Initial Operational Capability (IOC):
Also Known As: KF-16C/D
Origin: United States of America
BAE Systems, Lockheed Martin* and Northrop Grumman (*) lead contractor
Parent System: F-16 Fighting Falcon
Initial Operational Capability (IOC):
Family Members: F-16A Fighting Falcon
, F-16B Fighting Falcon
, F-16C Block 32
, F-16C Block 40
, F-16C Block 42
, F-16C Block 50
, F-16C Block 52
, F-16C Block 70
, F-16C Block 72
, F-16C Fighting Falcon
, F-16D Block 32
, F-16D Block 40
, F-16D Block 42
, F-16D Block 50
, F-16D Block 52
, F-16D Block 70
, F-16D Block 72
, F-16D Fighting Falcon
, F-16E Desert Falcon
, F-16F Desert Falcon
, F-16I Soufa
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Description: The F-16 Fighting Falcon is a lightweight, compact fighter aircraft designed for air superiority performing a wide range of military missions ranging from air defense to air-to-ground strike missions. More than 4,000 F-16s have been or will be produced for more than 24 nations worldwide. The first F-16A achieved initial operational capability in 1979. As of 2004, more than 11 million flight hours have been logged by F16s from 20 air forces worldwide. The United States Air Force remains the world's largest operator for the type with more than 1,200 units in service of all models. USAF's Block 50/52 cumulative mishap rate was 2.3 losses/mishaps per 100,000 flight hours in FY2004. The aircraft is scheduled for replacement by the far more capable F-35A Joint Strike Fighter beginning in 2015 through 2025.
In air-to-air engagements the F-16 is highly maneuverable and in the air-to-surface role the aircraft has demonstrated the capability to accommodate any guided and unguided weapon such as laser guided bombs and a variety of air-to-surface missiles. It carries internally a 20mm M61A1 gun for close-in air-to-air engagements. Besides, the F-16A/B is able to carry the AIM-9 Sidewinder missile while the F-16C/D can be armed with the medium-range AIM-120 AMRAAM missile. To deliver precision guided munitions the Falcon can accommodate the LANTIRN targeting/navigation pod system, as well as the LITENING and the most recent Sniper XR. The targeting and navigation pods have provided day and night, all-weather strike capability to the F-16 aircraft fleet all along its service life.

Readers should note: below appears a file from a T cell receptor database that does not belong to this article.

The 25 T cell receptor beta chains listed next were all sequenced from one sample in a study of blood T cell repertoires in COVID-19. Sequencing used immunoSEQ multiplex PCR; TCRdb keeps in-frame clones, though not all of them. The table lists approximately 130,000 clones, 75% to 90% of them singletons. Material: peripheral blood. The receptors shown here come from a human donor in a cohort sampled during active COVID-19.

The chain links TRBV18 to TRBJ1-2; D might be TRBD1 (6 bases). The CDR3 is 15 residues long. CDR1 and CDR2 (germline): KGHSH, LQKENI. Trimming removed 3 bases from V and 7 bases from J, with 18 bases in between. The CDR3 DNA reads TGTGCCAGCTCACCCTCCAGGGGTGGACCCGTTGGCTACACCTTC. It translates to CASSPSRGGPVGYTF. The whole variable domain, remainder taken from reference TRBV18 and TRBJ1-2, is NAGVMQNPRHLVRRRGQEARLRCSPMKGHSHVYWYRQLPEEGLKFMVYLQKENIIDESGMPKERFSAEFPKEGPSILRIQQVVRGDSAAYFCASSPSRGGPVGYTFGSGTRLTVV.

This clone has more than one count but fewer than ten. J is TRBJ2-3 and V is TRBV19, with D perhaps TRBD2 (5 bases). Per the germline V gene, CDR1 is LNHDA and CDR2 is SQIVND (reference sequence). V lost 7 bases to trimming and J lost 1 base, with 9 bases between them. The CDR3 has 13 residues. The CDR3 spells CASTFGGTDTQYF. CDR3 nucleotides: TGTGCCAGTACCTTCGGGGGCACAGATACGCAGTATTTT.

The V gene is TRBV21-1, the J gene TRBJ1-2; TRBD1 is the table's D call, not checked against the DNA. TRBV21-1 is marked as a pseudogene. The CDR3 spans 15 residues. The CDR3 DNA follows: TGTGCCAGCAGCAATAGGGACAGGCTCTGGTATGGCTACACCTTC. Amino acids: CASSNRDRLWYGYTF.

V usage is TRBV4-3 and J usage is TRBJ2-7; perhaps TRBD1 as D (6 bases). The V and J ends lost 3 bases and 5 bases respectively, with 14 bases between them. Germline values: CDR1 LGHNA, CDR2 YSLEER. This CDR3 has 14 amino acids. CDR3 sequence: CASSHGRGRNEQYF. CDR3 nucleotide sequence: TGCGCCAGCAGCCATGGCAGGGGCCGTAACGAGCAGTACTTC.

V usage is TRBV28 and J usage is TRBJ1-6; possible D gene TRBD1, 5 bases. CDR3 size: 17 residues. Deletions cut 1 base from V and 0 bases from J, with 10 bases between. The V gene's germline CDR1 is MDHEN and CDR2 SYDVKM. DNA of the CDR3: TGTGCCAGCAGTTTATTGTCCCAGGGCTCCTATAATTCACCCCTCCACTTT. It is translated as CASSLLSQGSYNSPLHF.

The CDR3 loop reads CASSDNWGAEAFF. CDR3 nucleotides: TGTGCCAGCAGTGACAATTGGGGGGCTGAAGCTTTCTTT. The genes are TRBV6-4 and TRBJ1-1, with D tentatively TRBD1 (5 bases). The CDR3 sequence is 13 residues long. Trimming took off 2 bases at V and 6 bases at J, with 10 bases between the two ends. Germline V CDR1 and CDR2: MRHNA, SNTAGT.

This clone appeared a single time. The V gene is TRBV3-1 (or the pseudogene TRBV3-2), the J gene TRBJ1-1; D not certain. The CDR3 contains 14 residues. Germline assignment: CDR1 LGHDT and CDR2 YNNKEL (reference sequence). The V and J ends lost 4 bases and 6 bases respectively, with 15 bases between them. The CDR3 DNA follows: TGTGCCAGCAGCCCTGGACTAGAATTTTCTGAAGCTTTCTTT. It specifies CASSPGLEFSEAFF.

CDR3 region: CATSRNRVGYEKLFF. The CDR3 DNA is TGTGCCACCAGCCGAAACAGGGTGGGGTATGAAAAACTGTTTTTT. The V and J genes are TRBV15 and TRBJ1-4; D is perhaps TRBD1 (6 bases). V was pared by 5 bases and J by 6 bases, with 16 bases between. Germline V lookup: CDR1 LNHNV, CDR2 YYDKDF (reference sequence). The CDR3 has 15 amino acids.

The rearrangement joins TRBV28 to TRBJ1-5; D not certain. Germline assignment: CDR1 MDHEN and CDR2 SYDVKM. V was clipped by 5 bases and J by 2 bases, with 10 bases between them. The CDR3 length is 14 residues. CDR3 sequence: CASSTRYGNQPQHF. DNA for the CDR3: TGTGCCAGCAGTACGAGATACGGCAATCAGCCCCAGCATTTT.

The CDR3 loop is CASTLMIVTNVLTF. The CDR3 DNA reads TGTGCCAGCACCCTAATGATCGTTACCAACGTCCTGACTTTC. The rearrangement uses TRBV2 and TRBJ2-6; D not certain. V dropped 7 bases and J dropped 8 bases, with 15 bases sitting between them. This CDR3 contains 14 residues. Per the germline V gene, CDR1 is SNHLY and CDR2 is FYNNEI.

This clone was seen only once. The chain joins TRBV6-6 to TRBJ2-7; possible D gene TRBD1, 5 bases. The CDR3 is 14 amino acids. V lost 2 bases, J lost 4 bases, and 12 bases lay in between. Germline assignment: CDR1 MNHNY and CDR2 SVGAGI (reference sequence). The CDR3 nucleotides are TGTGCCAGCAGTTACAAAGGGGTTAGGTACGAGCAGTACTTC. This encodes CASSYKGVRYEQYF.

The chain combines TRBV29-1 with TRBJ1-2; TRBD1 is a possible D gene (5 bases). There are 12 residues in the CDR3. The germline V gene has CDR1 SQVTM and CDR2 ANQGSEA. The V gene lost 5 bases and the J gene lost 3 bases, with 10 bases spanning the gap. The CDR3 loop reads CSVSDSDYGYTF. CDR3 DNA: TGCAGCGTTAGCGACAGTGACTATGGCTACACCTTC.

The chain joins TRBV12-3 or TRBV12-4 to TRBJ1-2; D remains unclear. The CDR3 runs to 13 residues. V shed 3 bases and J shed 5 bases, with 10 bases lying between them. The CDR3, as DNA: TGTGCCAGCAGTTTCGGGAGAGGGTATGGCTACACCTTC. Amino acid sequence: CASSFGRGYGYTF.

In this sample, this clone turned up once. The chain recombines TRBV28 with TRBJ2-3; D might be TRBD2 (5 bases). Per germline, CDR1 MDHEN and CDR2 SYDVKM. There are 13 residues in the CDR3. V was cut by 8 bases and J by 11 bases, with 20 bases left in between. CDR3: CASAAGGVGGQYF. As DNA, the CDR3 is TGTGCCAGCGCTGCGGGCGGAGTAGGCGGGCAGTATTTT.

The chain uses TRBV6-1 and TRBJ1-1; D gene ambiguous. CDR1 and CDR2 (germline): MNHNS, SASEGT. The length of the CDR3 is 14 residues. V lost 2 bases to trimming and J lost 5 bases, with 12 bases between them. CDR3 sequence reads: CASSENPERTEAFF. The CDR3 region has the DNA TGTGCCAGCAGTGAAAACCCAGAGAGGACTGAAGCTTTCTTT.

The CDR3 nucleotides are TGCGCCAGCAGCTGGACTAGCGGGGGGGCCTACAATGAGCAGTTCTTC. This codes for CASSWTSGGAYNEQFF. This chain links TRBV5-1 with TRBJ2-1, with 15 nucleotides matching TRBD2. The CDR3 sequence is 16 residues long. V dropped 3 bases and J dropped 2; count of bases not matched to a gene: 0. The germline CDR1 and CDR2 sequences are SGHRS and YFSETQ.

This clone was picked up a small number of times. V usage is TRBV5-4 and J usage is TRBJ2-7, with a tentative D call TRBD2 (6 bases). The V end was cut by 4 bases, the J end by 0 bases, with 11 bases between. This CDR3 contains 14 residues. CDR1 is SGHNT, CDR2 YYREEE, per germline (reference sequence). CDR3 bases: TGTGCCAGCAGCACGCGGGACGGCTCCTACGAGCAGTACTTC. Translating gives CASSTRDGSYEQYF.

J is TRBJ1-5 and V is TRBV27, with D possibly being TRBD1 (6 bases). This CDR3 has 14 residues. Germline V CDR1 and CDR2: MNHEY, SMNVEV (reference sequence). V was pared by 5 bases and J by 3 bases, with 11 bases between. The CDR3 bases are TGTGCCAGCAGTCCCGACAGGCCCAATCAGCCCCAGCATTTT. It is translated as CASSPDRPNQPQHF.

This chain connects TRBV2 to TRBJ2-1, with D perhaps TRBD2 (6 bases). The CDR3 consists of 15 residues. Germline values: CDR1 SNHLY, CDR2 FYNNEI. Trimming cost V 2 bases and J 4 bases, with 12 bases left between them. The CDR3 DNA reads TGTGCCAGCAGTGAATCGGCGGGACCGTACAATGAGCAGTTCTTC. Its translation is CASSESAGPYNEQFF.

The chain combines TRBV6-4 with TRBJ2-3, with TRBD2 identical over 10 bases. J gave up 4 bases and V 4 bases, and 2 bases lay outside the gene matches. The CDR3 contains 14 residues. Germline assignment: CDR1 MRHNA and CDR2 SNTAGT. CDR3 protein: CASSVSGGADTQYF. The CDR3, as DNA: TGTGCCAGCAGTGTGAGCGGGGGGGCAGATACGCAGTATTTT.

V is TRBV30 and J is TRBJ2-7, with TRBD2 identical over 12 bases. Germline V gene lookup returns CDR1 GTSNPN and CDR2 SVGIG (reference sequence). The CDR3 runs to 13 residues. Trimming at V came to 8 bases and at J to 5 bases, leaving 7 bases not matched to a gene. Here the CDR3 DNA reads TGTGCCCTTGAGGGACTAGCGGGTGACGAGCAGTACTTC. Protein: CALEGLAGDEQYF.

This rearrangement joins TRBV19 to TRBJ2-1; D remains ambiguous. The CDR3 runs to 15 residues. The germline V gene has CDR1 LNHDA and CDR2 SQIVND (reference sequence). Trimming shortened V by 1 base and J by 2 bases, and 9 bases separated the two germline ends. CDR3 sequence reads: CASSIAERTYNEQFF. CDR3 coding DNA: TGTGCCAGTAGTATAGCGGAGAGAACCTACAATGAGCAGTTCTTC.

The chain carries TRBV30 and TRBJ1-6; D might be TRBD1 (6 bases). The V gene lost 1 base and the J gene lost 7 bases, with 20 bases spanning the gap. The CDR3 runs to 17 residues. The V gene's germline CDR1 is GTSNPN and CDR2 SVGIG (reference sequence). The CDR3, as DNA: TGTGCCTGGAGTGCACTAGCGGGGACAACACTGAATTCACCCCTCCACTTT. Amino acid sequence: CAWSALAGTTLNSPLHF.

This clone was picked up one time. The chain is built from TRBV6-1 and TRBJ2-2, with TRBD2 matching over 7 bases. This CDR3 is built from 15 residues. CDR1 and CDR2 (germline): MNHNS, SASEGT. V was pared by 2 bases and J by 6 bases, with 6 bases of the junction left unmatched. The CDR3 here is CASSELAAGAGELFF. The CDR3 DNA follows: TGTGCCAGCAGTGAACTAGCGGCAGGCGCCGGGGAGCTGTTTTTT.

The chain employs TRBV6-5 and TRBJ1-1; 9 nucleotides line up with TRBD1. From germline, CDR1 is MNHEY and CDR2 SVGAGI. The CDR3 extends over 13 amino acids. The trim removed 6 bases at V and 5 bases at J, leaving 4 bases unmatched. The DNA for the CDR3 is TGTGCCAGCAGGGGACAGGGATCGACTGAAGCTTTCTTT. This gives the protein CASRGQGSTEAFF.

The F-16C/D multi-role fighter can fly deep inside enemy territory, deliver precision guided munitions in non-visual conditions and defend itself against enemy aircraft even in day and night, adverse weather. This performance was demonstrated for the first time during the Gulf War in 1991. F-16C/Ds played a vital role during air campaigns over the former Yugoslavia (1999), Afghanistan (2001), and Iraq (2003).
The KF-16 is an upgraded version of the F-16 aircraft managed by BAE Systems and the United States Air Force (USAF). The upgraded version features a variety of enhancements including an active electronically scanned array (AESA), upgraded mission computer, and upgrades to the cockpit. The KF-16 includes all the improvements identified by the Republic of Korea Air Force (RoKAF) to fill the gap between current capabilities and those of the F-35 Joint Strike Fighter. In August 2012, the Republic of Korea (RoK) selected BAE Systems to upgrade the avionics and electronic systems for its fleet of F-16C/D aircraft with more than 130 aircraft involved. In April 2013, the RoK selected the Raytheon Advanced Combat Radar (RACR) for 134 aircraft with deliveries due to start in 2016 under a $2.5 billion deal. In January 2014 Raytheon announced that was responsible for the RACR radar, ALR-69A all-digital radar warning receiver, advanced mission computing technology and weapon systems integration for the upgraded KF-16C/D aircraft fleet. In June 2014 BAE Systems started the upgrade work on the first two South Korean F-16C/D Block 52 aircraft. The first upgraded KF-16 is expected to take to the skies in 2016 and enter into service with the RoKAF by 2018. BAE Systems is offering this upgrade to other existing F-16 operators worlwide.
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